Universe, we have a problem: The payload computer aboard the Hubble Telescope that has formed our understanding of the cosmos for over thirty years has stopped operating.
After the June thirteen malfunction, Hubble’s payload computer stopped receiving the “keep-alive” signal that is a “standard handshake between the payload and main space vehicle computers to indicate all is well,” in keeping with a NASA news release.
Following the main computer’s automatic shift of all science instruments to safe mode, control center personnel at NASA’s Goddard space Flight Center in greenbelt, Maryland, restarted the payload computer however it soon halted but on june 14. The telescope and alternative science instruments remain in good health, nasa reported.
The payload Computer — A independent agency standard spacecraft Computer-1, or NSSC-1, system in-built the 1980s — is an element of the Science Instrument Command and data Handling unit, a module on the hubble space Telescope that communicates commands to Hubble’s science instruments and formats data for transmission to the ground. the current unit may be a replacement that was put in by astronauts on shuttle mission STS-125 in might 2009 after the first unit unsuccessful in 2008, which delayed the final servicing mission to hubble whereas nasa computer the replacement.
The payload computer’s purpose is to manage and coordinate the science instruments on the telescope, and monitor their health and safety, according to nasa. The computer’s programs also analyze and manipulate the data it collects. the computer is critical, however there’s a second computer the operations team can switch to if problems arise.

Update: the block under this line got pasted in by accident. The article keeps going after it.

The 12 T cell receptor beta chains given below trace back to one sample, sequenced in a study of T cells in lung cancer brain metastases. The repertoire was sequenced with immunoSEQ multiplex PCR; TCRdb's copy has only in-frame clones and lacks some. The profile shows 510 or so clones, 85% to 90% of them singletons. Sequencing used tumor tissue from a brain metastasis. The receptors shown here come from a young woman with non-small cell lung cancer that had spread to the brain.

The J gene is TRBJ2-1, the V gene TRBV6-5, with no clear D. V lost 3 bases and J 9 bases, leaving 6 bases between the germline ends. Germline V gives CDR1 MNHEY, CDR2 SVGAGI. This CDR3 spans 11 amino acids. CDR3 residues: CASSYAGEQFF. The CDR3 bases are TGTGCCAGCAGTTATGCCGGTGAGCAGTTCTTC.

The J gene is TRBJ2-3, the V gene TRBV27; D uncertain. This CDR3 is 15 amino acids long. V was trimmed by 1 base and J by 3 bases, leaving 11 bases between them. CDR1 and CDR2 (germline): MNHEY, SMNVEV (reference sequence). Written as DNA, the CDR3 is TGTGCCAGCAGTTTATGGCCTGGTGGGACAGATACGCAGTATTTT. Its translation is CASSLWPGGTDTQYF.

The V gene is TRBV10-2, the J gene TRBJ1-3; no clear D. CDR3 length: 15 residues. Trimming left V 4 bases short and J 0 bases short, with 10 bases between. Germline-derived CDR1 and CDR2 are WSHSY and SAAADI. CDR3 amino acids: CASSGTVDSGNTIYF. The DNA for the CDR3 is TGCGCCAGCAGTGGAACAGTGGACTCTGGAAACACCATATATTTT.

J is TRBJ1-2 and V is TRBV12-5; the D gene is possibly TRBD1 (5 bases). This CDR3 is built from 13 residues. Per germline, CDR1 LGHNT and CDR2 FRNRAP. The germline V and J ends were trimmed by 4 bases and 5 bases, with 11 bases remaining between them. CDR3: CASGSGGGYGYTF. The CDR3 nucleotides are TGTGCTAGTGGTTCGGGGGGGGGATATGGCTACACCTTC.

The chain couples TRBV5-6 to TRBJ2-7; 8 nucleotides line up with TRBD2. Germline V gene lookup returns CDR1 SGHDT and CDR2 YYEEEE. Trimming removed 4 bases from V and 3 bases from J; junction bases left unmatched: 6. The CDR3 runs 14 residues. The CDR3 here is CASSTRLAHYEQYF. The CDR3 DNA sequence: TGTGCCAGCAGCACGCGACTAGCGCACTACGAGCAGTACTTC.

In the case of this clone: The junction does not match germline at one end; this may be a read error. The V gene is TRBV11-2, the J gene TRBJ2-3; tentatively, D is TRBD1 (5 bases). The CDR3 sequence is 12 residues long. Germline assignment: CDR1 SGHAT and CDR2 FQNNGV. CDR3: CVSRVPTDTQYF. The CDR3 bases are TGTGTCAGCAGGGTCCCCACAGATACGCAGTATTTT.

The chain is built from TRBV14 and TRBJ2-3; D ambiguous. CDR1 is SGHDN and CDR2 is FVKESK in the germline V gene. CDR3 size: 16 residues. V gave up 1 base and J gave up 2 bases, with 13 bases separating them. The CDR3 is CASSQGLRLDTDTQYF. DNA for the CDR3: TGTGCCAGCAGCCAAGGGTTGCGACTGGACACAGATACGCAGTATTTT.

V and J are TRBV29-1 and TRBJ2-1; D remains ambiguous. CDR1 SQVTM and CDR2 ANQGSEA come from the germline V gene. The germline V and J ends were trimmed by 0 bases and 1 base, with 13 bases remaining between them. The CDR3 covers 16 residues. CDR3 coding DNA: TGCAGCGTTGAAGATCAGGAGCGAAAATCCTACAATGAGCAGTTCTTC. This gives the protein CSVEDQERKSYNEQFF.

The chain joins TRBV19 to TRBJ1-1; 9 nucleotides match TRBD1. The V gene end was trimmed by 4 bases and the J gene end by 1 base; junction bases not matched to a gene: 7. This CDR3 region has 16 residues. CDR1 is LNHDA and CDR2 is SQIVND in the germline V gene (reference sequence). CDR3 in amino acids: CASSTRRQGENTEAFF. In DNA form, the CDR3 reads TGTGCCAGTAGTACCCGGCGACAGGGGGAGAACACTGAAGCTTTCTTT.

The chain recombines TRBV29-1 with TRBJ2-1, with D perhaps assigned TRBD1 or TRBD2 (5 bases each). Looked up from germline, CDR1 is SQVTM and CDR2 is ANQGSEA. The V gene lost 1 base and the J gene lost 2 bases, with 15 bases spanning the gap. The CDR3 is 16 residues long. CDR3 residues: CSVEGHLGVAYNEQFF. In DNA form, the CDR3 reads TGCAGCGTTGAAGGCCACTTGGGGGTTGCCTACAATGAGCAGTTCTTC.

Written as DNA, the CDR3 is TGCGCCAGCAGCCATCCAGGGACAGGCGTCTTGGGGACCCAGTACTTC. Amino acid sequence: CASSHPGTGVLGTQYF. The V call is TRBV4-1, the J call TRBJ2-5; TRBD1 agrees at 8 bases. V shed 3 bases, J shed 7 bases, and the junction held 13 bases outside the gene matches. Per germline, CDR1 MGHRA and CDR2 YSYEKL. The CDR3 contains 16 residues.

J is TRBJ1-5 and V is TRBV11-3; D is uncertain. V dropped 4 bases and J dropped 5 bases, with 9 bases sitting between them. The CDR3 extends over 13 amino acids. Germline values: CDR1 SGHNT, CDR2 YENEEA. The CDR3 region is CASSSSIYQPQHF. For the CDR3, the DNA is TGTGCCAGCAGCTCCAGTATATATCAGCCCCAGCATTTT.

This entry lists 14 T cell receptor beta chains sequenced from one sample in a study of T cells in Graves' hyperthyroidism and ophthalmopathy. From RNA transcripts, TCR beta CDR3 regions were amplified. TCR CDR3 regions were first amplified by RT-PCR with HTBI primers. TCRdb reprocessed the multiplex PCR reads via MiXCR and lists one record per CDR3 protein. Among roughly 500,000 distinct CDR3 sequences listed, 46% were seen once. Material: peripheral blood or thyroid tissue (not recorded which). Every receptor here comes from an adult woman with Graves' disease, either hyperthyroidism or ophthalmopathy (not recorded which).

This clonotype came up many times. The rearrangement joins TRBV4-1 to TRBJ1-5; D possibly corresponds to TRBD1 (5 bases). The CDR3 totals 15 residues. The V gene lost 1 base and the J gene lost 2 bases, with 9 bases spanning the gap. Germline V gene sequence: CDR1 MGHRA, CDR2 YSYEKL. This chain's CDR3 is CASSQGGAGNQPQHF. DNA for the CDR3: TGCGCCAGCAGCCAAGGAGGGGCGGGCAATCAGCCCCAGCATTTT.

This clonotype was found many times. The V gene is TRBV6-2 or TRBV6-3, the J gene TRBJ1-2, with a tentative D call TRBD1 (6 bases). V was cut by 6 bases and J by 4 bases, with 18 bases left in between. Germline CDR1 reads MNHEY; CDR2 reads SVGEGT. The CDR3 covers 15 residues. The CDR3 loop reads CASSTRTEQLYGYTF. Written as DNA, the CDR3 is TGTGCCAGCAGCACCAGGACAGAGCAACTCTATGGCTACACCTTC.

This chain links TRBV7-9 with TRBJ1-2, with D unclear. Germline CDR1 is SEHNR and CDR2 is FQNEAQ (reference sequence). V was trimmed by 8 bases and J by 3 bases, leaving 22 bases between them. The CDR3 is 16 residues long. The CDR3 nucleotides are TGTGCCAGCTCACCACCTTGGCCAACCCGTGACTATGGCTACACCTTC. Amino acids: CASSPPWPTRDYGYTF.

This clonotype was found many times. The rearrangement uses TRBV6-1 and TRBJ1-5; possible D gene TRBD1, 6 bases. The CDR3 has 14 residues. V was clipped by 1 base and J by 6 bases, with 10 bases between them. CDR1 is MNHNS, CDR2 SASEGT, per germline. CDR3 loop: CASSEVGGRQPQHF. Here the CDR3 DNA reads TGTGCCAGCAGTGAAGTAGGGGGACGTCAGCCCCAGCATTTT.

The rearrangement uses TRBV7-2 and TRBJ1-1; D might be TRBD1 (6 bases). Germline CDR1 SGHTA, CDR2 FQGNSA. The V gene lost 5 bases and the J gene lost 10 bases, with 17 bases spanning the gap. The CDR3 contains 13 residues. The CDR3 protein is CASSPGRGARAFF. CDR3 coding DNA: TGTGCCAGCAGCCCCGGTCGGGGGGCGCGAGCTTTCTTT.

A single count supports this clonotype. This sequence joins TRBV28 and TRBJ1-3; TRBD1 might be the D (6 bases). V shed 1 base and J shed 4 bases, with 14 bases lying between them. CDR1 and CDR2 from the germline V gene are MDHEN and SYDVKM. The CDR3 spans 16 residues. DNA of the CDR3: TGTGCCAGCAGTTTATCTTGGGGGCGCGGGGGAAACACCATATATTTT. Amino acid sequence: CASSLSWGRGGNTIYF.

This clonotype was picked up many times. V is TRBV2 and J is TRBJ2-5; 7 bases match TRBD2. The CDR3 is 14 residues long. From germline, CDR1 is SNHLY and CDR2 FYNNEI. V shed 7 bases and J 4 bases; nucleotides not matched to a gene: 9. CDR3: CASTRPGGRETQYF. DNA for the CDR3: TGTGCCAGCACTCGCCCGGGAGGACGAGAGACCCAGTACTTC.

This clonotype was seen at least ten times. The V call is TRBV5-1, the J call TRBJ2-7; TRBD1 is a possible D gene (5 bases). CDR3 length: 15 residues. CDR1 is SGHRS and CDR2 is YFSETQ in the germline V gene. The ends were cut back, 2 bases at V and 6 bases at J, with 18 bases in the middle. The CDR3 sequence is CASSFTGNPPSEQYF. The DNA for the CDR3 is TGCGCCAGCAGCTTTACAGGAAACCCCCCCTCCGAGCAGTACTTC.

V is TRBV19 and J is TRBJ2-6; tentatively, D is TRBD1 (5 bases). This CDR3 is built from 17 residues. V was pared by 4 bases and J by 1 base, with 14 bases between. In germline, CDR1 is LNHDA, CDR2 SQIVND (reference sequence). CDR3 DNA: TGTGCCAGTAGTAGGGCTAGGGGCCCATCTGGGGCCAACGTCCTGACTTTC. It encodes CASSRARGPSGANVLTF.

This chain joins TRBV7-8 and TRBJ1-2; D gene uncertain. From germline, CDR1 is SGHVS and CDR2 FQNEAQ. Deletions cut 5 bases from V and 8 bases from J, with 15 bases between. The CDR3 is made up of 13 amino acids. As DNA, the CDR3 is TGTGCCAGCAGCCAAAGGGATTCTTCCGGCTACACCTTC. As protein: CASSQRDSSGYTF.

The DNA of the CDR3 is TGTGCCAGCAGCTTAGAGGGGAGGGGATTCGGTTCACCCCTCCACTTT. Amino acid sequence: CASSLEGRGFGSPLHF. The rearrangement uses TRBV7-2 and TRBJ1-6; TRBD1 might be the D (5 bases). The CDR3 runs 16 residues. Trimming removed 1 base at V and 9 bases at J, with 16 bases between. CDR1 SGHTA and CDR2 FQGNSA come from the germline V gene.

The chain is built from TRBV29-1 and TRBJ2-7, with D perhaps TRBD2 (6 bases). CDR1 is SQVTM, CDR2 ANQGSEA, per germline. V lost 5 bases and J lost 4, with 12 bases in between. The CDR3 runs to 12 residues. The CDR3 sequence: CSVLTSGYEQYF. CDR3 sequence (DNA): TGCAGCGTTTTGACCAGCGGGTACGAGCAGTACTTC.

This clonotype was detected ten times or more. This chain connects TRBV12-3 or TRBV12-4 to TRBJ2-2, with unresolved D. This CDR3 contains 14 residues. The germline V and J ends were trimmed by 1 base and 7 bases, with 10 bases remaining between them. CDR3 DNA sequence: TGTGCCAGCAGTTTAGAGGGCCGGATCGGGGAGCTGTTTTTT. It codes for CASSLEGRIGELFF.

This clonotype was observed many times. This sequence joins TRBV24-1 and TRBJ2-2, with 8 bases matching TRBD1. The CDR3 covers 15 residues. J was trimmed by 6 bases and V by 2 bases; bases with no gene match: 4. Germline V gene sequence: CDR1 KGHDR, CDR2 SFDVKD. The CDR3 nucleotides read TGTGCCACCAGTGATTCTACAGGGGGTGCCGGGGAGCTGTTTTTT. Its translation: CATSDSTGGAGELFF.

Based on early data, the hubble operations team initially thought a degrading memory module halted the computer. when the failed restart and attempt to switch to a backup memory module, the team tried to realize additional info whereas once more trying to bring the memory modules online, which also fell flat.
After many tests of the computer’s memory modules, the investigators found that a different piece of computer hardware might have been the culprit behind the memory errors: The operations team has started exploring whether the matter lies within the standard Interface, or STINT, hardware — that facilitates which between the computer’s Central processing Module and other parts — or the CPM itself.
The operations team members are also planning tests they will soon run to pinpoint potential issues and a possible answer — which, for future reference, would be instrumental for figuring out which hardware remains working properly when something else is not.
If the problem is not fixed, the hubble operations team will be prepared to switch to the STINT and CPM hardware within the backup payload computer, NASA reported.
If the operations team members use plan B, they will then need several days to see how the backup computer performs and to resume the normal operations that the main payload computer is typically responsible. The backup hasn’t been used since its installation in 2009, NASA reportable, however it had been “thoroughly tested on the ground prior to installation on the spacecraft.”
Launched aboard hubble Discovery in 1990, the Edwin Hubble space Telescope has shared its observations of stars, galaxies and other astronomical objects “that have captured imaginations worldwide and deepened our information of the cosmos,” nasa reported.
That includes its role in narrowing down the universe’s age from the once calculable ten billion to twenty billion years previous to about 13.8 billion years, a number now used to understand the chronological development of stars, galaxies and more.